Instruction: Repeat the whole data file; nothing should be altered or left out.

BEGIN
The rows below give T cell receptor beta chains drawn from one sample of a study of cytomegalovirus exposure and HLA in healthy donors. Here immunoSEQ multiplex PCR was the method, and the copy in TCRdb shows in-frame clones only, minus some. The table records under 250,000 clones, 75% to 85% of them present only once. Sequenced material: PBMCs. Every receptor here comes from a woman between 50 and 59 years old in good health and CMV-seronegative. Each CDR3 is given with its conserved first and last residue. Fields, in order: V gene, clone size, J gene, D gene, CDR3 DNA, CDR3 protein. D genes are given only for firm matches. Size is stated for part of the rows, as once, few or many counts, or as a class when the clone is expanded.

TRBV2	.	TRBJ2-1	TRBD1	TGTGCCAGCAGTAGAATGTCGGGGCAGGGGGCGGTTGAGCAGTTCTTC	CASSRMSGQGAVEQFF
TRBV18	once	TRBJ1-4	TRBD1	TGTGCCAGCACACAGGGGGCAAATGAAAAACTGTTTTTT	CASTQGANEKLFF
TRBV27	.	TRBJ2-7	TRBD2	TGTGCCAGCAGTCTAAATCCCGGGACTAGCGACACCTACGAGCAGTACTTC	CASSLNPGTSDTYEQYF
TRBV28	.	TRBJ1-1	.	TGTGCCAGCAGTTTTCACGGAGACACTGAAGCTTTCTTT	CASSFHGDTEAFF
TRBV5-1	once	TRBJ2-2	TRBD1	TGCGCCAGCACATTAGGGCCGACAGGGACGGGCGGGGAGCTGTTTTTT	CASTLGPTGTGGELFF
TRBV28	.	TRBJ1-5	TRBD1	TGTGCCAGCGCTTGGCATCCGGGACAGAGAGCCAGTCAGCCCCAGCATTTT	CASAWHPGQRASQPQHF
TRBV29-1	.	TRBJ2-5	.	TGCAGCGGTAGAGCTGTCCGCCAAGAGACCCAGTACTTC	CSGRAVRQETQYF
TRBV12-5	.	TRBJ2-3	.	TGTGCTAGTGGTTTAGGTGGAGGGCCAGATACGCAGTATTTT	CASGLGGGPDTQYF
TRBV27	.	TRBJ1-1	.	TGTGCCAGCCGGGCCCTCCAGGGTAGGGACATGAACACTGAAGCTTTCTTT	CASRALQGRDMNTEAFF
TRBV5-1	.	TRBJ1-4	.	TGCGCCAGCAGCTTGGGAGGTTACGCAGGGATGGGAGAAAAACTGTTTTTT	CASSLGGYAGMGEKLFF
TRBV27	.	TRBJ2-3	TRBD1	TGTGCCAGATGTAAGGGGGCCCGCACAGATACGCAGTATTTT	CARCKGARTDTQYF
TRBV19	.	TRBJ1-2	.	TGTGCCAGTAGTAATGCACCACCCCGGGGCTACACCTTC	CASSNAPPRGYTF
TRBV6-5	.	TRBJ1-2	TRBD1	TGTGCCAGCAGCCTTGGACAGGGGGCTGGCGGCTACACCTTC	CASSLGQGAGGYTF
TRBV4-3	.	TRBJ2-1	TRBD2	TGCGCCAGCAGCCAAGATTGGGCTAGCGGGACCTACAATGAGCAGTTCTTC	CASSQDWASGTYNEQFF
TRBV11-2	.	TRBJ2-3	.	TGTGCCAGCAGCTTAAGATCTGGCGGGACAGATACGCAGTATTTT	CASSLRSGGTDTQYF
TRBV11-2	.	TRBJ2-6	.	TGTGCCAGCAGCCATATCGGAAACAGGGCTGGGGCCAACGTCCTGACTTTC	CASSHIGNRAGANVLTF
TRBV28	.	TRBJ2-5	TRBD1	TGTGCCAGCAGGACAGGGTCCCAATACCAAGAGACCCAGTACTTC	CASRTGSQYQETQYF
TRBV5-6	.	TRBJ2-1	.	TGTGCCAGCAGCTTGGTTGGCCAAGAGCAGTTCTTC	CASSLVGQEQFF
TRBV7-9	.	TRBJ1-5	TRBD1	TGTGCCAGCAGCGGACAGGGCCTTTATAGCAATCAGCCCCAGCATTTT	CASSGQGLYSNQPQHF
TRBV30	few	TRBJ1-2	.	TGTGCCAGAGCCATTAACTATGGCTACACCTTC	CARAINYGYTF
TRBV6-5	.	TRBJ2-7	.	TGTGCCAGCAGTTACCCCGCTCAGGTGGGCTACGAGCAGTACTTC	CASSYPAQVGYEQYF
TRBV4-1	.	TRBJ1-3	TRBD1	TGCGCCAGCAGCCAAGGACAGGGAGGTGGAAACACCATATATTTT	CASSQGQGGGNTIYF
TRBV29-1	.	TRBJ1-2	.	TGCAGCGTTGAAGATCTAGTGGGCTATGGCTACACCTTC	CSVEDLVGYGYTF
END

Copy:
The rows below give T cell receptor beta chains drawn from one sample of a study of cytomegalovirus exposure and HLA in healthy donors. Here immunoSEQ multiplex PCR was the method, and the copy in TCRdb shows in-frame clones only, minus some. The table records under 250,000 clones, 75% to 85% of them present only once. Sequenced material: PBMCs. Every receptor here comes from a woman between 50 and 59 years old in good health and CMV-seronegative. Each CDR3 is given with its conserved first and last residue. Fields, in order: V gene, clone size, J gene, D gene, CDR3 DNA, CDR3 protein. D genes are given only for firm matches. Size is stated for part of the rows, as once, few or many counts, or as a class when the clone is expanded.

TRBV2	.	TRBJ2-1	TRBD1	TGTGCCAGCAGTAGAATGTCGGGGCAGGGGGCGGTTGAGCAGTTCTTC	CASSRMSGQGAVEQFF
TRBV18	once	TRBJ1-4	TRBD1	TGTGCCAGCACACAGGGGGCAAATGAAAAACTGTTTTTT	CASTQGANEKLFF
TRBV27	.	TRBJ2-7	TRBD2	TGTGCCAGCAGTCTAAATCCCGGGACTAGCGACACCTACGAGCAGTACTTC	CASSLNPGTSDTYEQYF
TRBV28	.	TRBJ1-1	.	TGTGCCAGCAGTTTTCACGGAGACACTGAAGCTTTCTTT	CASSFHGDTEAFF
TRBV5-1	once	TRBJ2-2	TRBD1	TGCGCCAGCACATTAGGGCCGACAGGGACGGGCGGGGAGCTGTTTTTT	CASTLGPTGTGGELFF
TRBV28	.	TRBJ1-5	TRBD1	TGTGCCAGCGCTTGGCATCCGGGACAGAGAGCCAGTCAGCCCCAGCATTTT	CASAWHPGQRASQPQHF
TRBV29-1	.	TRBJ2-5	.	TGCAGCGGTAGAGCTGTCCGCCAAGAGACCCAGTACTTC	CSGRAVRQETQYF
TRBV12-5	.	TRBJ2-3	.	TGTGCTAGTGGTTTAGGTGGAGGGCCAGATACGCAGTATTTT	CASGLGGGPDTQYF
TRBV27	.	TRBJ1-1	.	TGTGCCAGCCGGGCCCTCCAGGGTAGGGACATGAACACTGAAGCTTTCTTT	CASRALQGRDMNTEAFF
TRBV5-1	.	TRBJ1-4	.	TGCGCCAGCAGCTTGGGAGGTTACGCAGGGATGGGAGAAAAACTGTTTTTT	CASSLGGYAGMGEKLFF
TRBV27	.	TRBJ2-3	TRBD1	TGTGCCAGATGTAAGGGGGCCCGCACAGATACGCAGTATTTT	CARCKGARTDTQYF
TRBV19	.	TRBJ1-2	.	TGTGCCAGTAGTAATGCACCACCCCGGGGCTACACCTTC	CASSNAPPRGYTF
TRBV6-5	.	TRBJ1-2	TRBD1	TGTGCCAGCAGCCTTGGACAGGGGGCTGGCGGCTACACCTTC	CASSLGQGAGGYTF
TRBV4-3	.	TRBJ2-1	TRBD2	TGCGCCAGCAGCCAAGATTGGGCTAGCGGGACCTACAATGAGCAGTTCTTC	CASSQDWASGTYNEQFF
TRBV11-2	.	TRBJ2-3	.	TGTGCCAGCAGCTTAAGATCTGGCGGGACAGATACGCAGTATTTT	CASSLRSGGTDTQYF
TRBV11-2	.	TRBJ2-6	.	TGTGCCAGCAGCCATATCGGAAACAGGGCTGGGGCCAACGTCCTGACTTTC	CASSHIGNRAGANVLTF
TRBV28	.	TRBJ2-5	TRBD1	TGTGCCAGCAGGACAGGGTCCCAATACCAAGAGACCCAGTACTTC	CASRTGSQYQETQYF
TRBV5-6	.	TRBJ2-1	.	TGTGCCAGCAGCTTGGTTGGCCAAGAGCAGTTCTTC	CASSLVGQEQFF
TRBV7-9	.	TRBJ1-5	TRBD1	TGTGCCAGCAGCGGACAGGGCCTTTATAGCAATCAGCCCCAGCATTTT	CASSGQGLYSNQPQHF
TRBV30	few	TRBJ1-2	.	TGTGCCAGAGCCATTAACTATGGCTACACCTTC	CARAINYGYTF
TRBV6-5	.	TRBJ2-7	.	TGTGCCAGCAGTTACCCCGCTCAGGTGGGCTACGAGCAGTACTTC	CASSYPAQVGYEQYF
TRBV4-1	.	TRBJ1-3	TRBD1	TGCGCCAGCAGCCAAGGACAGGGAGGTGGAAACACCATATATTTT	CASSQGQGGGNTIYF
TRBV29-1	.	TRBJ1-2	.	TGCAGCGTTGAAGATCTAGTGGGCTATGGCTACACCTTC	CSVEDLVGYGYTF